An album turning 10 years old is always going to evoke a visceral reaction from those who loved it back when; usually some variation of “I’m old!”, particularly when the album’s most memorable lyric is about being 26 years old and wondering if you fucked up because the people you went to high school with are now all married with kids and you aren’t. This is likely especially true for the person who wrote that lyric, Dan Campbell–now a father of two. And I’d be willing to bet that a lot of the people who came to NYC’s Terminal 5 last night (9/10) for the second night of The Wonder Years‘ The Greatest Generation 10th anniversary tour first heard this album as confused twentysomethings and came to celebrate its birthday as thirtysomethings, who are at least confused about different things now. There were also probably plenty of people who had a much different experience than that and/or caught onto the album at various other points throughout the past 10 years. As last night’s show was a reminder of, The Greatest Generation is the gift that keeps on giving.
The Wonder Years opened the show the same way the album opens, with the climactic build of “There, There,” and by the time of the very first “I’m sorry I don’t laugh at the right times,” the whole crowd was fully sucked into this album’s spell. It should go without saying at this point, but The Wonder Years are an absolute force on stage and this show was no different. One of the reasons The Greatest Generation is one of The Wonder Years’ best albums is because it found them firing on all cylinders in the studio–shoutout producer Steve Evetts, who was in attendance last night–but also because it fully captured the energy of their live show and was stacked top to bottom with songs that felt built for the stage. So seeing them perform this album from start to finish, surrounded by a packed room of people who knew every word to every song, felt like the way it was meant to be experienced. There’s something special about experiencing a whole piece of work in person, sequenced in exactly the way you remember it, and there’s something special about being part of a crowd that goes off to deep cuts that The Wonder Years almost never play. (Dan encouraged the crowd to make them regret not playing those songs as much over the years… seemed like it worked!) It felt less like a nostalgia event and more like a celebration of how much this album–and this band in general–has endured.
The show also offered so much more than nostalgia because The Wonder Years played a second set that leaned heavily on last year’s The Hum Goes On Forever, which is truly one of the best TWY albums, if not the best, as Dan himself referred to it on stage (with an apologetic disclaimer that he was about to say something a little arrogant, but also something he truly believes). They also worked in other favorites from throughout their career, and the recently-released The Greatest Generation outtake “GODDAMNITALL.” I’ve seen anniversary shows where the second set of newer material gets a much milder reaction from the crowd, and this was not one of those shows at all. It’s obvious that this is a band that’s still growing, and that’s cultivated a fanbase that’s still growing with them.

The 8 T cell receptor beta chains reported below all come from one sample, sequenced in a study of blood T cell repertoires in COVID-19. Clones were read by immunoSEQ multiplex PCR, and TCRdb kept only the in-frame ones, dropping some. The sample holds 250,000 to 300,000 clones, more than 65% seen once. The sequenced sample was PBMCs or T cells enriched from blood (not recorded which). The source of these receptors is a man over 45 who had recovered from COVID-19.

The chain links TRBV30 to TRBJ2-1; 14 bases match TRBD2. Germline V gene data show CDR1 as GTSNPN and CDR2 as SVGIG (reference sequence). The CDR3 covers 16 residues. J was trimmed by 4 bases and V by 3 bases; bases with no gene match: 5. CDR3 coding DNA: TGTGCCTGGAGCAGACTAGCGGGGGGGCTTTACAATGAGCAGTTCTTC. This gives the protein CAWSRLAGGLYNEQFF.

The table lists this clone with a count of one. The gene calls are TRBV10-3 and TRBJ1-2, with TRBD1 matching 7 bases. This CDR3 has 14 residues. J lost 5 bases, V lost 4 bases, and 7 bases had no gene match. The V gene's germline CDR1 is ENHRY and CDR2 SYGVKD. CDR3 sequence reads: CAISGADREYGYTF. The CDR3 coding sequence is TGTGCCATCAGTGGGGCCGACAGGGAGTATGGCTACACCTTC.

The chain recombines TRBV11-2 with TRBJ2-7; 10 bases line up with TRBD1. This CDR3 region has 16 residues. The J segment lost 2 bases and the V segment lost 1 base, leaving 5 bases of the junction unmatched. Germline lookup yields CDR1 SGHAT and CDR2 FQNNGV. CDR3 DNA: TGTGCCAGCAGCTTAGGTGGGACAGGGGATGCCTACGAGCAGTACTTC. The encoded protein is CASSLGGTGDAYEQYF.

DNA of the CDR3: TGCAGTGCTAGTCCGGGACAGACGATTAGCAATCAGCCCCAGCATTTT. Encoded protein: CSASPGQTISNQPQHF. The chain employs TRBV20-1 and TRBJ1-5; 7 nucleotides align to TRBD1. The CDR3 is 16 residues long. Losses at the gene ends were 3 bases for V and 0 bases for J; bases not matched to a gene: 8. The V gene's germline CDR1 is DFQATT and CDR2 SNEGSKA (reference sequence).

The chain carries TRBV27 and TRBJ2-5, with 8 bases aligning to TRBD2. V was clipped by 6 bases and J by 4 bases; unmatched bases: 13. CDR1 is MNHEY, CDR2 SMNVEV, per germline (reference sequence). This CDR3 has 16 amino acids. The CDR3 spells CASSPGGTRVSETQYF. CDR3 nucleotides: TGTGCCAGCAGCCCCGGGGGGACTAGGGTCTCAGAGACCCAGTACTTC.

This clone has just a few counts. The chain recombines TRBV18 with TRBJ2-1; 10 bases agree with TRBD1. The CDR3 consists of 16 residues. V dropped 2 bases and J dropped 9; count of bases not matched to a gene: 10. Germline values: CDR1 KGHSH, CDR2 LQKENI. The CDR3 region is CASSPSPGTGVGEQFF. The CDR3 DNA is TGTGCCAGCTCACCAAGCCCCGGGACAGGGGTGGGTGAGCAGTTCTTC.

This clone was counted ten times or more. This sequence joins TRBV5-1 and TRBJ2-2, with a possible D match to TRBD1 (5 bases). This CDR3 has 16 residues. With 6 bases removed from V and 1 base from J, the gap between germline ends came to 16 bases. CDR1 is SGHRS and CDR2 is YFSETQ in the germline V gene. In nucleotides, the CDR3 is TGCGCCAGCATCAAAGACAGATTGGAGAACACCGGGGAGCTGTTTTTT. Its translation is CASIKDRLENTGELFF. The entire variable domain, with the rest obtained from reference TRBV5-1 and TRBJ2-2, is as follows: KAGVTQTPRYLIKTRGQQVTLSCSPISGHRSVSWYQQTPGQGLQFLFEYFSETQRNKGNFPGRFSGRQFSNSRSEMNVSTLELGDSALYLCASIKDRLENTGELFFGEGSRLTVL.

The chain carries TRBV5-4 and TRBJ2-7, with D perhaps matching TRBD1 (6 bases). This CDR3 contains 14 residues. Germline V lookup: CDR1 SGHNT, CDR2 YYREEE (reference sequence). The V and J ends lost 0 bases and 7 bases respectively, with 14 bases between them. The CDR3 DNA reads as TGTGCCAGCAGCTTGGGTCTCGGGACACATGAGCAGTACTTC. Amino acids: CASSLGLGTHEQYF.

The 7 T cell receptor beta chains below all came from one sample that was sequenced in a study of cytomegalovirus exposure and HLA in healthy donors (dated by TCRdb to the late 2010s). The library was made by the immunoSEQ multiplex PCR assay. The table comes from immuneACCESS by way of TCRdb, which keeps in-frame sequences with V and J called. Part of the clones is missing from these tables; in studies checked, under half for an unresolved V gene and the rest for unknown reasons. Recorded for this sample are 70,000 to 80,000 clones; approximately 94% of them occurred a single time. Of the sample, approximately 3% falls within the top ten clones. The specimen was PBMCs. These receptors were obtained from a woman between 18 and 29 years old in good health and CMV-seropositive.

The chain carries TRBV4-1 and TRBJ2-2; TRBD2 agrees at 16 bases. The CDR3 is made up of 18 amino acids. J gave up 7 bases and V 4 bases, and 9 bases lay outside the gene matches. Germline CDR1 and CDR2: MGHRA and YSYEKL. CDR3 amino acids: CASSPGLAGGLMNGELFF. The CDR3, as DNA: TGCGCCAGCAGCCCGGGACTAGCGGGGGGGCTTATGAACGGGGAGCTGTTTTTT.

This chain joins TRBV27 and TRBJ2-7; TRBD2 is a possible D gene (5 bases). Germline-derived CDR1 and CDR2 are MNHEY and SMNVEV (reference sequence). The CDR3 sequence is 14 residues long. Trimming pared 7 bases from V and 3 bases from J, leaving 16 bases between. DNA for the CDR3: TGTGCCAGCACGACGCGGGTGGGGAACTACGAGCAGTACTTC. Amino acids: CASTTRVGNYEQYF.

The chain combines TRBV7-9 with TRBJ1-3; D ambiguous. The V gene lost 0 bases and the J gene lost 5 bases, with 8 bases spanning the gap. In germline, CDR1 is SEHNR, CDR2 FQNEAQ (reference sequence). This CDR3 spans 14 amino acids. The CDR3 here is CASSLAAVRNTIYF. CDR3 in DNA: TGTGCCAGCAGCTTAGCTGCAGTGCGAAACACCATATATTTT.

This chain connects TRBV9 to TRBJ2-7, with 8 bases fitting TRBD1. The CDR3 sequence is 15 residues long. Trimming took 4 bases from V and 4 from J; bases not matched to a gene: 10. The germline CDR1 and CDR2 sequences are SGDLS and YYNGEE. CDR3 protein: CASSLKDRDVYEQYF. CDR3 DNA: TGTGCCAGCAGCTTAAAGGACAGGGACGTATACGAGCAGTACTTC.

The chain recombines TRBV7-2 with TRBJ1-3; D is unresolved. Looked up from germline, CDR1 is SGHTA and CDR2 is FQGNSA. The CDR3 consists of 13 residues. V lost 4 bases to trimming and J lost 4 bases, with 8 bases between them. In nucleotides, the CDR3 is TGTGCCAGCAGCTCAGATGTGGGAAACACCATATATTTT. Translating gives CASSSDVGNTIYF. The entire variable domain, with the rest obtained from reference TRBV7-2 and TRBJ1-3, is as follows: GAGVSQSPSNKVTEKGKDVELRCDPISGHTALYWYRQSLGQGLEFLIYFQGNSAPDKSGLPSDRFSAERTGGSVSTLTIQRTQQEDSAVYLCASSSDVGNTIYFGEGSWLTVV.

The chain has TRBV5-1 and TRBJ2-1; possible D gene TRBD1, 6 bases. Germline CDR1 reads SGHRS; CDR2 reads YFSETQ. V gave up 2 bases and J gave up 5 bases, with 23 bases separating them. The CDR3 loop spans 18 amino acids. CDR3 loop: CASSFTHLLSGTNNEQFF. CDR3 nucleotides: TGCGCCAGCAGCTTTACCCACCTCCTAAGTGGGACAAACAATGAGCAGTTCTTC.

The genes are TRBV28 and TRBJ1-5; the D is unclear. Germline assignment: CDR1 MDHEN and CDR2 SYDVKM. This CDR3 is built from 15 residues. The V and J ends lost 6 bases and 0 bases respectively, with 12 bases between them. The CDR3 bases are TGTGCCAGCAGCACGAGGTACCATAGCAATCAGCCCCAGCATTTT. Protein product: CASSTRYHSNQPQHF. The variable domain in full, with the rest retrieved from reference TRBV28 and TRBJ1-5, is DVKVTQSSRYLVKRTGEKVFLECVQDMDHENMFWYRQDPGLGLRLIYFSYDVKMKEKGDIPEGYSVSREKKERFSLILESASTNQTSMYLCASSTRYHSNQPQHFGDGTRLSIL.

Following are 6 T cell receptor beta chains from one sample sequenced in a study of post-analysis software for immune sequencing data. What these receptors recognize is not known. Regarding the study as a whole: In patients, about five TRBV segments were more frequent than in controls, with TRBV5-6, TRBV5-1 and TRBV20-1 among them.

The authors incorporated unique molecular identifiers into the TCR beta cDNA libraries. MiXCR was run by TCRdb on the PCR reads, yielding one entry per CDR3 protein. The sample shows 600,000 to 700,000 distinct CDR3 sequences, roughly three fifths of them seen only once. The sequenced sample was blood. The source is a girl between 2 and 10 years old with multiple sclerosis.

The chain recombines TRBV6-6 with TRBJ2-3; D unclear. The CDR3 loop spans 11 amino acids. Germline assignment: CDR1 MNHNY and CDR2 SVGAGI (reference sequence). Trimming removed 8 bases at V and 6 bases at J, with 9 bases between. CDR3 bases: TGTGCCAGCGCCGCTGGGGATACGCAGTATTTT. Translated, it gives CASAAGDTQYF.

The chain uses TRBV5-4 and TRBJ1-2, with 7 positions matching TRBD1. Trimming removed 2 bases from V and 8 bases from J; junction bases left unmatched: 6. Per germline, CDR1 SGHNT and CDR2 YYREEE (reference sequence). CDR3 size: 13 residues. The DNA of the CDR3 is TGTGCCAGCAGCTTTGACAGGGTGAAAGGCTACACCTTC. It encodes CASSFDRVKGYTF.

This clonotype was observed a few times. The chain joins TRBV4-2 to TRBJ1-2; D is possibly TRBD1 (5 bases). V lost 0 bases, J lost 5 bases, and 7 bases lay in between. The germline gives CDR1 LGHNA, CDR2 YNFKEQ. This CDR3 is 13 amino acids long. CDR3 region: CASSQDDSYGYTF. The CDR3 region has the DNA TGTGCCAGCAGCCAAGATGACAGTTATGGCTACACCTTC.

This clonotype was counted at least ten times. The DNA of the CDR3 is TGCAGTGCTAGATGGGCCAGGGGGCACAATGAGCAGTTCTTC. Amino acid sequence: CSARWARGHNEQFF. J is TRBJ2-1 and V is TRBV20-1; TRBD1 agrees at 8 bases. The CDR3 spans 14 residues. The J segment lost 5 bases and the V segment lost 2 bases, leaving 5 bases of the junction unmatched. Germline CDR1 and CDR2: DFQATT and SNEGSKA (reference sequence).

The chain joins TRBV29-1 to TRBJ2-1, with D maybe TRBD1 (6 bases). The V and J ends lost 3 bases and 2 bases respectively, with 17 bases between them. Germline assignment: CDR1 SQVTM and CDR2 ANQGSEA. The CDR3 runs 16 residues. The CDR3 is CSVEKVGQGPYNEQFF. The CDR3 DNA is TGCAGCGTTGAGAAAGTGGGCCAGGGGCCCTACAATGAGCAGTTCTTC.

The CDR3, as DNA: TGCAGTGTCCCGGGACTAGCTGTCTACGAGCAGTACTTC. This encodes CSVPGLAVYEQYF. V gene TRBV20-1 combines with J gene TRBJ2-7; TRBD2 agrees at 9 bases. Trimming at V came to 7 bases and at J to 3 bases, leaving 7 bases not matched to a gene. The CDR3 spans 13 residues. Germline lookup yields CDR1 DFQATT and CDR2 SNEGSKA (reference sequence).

The night was also about more than nostalgia because The Wonder Years recruited three great newer bands to open: Chicago pop punks Action/Adventure, Philly/NJ mathy emo band Sweet Pill, and Connecticut hardcore-infused emo band Anxious. Action/Adventure’s spit-shined pop punk is very much in the same ballpark as the early Wonder Years stuff (and The Starting Line and The Story So far, etc, etc), and they pull it off expertly, and sing about topics that carry a lot more weight than your stereotypical whiny pop punk songs about unrequited love. They sang and spoke on stage about the racism they’ve experienced as a pop punk band entirely made up of people of color, and their set left a big impact.
Sweet Pill played a handful of songs from their great 2022 debut album Where The Heart Is (Topshelf Records) and one not-yet-released new song that sounded especially awesome, and it was very easy to see why this band has been on the rise lately. Their mathy, tappy tendencies were as tight as can be, and singer Zayna Youssef already looks like a star on stage, with so much power and command over the loving crowd who clearly knew the words to a bunch of their songs.
Anxious (who were without bassist Sam Allen due to injury) have also been on the rise for good reason, and that was very evident at the Terminal 5 show too. The pit opened up the moment they launched into set-opener “Your One Way Street” from their 2022 debut LP Little Green House (Run For Cover), and there were bodies moving, fists raising, and tons of people yelling along as they powered through other highlights of that LP, their older hardcore-tinged fan fave “Small,” their recent power-poppy single “Where You Been,” and a brand new song that they were playing for the second time ever that also sounded particularly great. (The first time was at TWY’s Philly fest one day earlier.) This band really brings it, and their dual-vocal approach really comes to life at the shows, with vocalist Grady Allen bringing the charisma and the hardcore dance moves and guitarist Dante Melucci bringing the soaring accompaniment. The Greatest Generation 10th anniversary tour was not just a celebration of a stone cold classic album, but a reminder that the future of emo, pop punk, and melodic hardcore is in very good hands.
The Greatest Generation was also recently given a 10th anniversary reissue, and we’ve got an exclusive splatter vinyl variant up for pre-order now, limited to 500.
Check out a TWY video, a video of Anxious’ new song, and the tour poster with all remaining dates below…